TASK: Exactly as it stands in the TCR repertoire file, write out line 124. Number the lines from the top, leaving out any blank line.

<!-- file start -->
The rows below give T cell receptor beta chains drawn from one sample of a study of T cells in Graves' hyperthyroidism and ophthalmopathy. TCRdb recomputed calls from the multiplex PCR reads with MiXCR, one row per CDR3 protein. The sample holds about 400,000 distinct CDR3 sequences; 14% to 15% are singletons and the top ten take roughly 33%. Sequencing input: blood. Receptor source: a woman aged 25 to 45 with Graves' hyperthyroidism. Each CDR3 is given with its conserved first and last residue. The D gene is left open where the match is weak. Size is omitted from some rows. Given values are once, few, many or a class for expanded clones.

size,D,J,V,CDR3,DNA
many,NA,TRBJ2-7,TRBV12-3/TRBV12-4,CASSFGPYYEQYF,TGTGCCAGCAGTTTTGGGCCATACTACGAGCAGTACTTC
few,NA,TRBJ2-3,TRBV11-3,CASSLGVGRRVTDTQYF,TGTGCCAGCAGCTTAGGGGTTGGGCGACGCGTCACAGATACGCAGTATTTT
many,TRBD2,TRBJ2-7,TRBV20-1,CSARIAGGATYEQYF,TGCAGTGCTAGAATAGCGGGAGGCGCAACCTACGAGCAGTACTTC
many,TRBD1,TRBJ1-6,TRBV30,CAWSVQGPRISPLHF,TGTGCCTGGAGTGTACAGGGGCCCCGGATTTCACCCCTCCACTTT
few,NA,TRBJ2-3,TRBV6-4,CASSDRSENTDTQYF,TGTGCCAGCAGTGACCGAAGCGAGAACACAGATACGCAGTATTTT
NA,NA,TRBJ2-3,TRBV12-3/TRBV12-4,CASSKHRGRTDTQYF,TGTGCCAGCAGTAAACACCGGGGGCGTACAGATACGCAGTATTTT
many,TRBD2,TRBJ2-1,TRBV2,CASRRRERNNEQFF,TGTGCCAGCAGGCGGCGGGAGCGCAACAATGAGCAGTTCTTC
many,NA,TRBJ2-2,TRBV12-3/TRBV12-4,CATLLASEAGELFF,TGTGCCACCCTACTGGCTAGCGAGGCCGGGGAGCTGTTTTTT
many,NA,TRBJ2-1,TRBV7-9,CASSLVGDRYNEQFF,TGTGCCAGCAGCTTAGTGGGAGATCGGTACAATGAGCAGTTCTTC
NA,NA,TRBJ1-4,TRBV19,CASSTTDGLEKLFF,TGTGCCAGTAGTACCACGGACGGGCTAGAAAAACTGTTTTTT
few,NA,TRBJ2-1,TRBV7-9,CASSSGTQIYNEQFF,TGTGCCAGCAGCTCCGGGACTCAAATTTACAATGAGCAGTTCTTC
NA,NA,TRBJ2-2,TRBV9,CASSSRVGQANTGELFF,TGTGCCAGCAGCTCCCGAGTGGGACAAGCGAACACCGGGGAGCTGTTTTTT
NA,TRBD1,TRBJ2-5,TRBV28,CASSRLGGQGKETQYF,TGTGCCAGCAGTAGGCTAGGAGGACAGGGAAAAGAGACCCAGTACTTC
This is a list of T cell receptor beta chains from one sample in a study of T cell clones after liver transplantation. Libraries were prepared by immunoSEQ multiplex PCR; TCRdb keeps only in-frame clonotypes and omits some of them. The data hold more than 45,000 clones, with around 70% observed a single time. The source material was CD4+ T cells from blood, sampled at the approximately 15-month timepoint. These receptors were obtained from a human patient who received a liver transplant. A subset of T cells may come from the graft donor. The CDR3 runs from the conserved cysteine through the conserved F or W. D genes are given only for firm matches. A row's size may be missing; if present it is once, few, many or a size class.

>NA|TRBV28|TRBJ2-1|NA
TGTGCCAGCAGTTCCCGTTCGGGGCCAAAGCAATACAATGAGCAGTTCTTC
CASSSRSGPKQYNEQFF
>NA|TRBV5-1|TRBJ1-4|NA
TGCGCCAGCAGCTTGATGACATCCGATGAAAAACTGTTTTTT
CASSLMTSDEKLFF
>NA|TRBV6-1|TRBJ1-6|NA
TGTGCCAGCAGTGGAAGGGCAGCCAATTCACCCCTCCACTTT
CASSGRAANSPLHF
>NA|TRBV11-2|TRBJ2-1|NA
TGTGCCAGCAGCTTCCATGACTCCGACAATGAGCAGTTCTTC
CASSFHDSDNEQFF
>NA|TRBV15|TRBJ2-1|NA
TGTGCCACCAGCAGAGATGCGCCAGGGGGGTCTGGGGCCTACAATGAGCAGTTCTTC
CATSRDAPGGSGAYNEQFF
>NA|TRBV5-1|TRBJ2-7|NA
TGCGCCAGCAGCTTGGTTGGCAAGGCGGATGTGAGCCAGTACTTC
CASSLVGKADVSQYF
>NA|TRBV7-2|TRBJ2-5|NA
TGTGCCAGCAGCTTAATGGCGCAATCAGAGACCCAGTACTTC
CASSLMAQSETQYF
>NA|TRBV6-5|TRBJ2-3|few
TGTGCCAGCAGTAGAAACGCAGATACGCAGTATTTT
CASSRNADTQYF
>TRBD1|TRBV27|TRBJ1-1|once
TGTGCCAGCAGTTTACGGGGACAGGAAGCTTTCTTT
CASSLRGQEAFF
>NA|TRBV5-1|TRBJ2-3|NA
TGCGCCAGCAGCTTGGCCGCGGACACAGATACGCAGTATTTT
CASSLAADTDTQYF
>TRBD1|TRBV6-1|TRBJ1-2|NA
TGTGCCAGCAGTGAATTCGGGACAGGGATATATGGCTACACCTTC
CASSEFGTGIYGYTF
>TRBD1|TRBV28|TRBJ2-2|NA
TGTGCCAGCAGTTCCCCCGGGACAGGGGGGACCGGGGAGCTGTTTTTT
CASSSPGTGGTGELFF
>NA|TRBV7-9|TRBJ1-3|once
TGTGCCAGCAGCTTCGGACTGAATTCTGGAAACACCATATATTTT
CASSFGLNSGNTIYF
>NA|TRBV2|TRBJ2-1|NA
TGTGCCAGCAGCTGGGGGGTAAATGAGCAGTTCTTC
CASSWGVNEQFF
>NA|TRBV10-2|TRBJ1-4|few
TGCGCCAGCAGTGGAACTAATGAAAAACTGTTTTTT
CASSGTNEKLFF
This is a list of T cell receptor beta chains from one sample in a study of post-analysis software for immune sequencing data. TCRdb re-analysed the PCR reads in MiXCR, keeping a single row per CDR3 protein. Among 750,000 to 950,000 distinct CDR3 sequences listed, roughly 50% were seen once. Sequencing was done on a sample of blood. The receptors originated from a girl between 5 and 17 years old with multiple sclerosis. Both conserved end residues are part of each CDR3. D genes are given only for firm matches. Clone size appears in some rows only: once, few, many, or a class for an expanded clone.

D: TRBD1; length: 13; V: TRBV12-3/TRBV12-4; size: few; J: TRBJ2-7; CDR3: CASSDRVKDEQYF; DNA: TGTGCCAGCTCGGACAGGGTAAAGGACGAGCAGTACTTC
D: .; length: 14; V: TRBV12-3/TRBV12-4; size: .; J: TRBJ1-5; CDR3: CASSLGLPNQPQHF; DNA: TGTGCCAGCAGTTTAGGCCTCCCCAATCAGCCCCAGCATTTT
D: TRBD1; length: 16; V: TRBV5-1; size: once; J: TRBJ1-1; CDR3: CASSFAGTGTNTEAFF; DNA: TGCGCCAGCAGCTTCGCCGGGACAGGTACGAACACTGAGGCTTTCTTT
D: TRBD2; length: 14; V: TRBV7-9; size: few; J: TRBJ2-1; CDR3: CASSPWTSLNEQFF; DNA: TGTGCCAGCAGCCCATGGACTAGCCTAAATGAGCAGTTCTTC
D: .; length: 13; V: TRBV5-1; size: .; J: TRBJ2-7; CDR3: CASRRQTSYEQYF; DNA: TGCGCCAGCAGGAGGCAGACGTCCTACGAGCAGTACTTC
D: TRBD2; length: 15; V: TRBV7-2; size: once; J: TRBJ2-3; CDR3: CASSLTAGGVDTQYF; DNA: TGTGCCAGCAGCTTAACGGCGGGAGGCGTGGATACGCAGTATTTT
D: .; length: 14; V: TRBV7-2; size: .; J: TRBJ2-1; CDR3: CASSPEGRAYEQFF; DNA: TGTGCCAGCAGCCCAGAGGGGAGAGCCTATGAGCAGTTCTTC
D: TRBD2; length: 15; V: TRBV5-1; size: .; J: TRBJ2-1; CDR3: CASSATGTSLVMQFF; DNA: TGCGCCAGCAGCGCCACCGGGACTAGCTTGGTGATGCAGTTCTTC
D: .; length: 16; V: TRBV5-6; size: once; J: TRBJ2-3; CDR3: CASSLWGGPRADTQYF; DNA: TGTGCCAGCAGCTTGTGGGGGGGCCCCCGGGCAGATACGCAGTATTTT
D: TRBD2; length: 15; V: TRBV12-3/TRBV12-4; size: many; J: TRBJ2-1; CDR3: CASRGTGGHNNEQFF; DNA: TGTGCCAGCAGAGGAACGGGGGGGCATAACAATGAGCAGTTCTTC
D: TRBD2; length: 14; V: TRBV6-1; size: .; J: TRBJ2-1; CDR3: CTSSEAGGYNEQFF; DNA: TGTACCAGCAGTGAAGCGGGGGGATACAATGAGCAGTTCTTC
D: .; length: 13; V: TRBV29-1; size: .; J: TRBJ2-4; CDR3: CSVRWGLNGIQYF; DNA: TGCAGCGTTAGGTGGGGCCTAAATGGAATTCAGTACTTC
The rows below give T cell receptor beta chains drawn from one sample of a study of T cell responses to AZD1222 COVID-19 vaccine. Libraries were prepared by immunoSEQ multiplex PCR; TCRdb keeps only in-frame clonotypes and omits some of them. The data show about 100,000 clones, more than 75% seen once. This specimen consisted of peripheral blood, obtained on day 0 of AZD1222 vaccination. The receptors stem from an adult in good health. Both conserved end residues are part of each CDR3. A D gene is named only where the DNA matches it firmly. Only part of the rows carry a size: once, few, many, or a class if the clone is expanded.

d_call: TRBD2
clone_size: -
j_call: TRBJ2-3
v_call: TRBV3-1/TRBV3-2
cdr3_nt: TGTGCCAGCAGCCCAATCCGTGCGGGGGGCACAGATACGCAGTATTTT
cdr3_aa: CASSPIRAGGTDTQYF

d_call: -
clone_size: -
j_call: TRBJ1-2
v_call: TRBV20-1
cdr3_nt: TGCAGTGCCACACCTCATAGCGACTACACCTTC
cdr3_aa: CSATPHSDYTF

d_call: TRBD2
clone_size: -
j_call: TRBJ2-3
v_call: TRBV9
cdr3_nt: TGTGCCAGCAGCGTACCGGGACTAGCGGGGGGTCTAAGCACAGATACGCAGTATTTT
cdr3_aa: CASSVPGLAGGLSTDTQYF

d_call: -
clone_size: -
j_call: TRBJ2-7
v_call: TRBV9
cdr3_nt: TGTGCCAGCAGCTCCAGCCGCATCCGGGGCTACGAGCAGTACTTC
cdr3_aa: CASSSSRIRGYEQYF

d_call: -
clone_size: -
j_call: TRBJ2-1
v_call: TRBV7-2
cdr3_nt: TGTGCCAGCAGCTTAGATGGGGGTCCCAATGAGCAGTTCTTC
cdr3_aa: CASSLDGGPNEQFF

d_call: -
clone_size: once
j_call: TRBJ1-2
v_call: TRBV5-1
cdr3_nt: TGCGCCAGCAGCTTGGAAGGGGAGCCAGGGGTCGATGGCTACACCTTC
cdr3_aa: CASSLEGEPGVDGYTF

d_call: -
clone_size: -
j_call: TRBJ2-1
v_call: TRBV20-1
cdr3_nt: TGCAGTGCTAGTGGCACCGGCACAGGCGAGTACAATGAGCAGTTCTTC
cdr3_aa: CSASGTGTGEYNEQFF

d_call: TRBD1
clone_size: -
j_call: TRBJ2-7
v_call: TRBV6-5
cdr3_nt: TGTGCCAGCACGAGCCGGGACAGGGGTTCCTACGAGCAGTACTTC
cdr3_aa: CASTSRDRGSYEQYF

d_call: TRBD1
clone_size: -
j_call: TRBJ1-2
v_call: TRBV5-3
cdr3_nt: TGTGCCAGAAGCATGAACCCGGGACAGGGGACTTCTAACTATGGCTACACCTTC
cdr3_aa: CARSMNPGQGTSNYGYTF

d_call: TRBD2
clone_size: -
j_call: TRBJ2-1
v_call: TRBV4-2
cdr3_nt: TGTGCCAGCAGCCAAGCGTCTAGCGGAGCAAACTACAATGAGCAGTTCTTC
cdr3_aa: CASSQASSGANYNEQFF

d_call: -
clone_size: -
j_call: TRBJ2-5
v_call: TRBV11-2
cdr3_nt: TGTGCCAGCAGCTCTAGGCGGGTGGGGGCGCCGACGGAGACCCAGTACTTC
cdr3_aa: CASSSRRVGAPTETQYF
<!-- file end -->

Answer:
d_call: TRBD1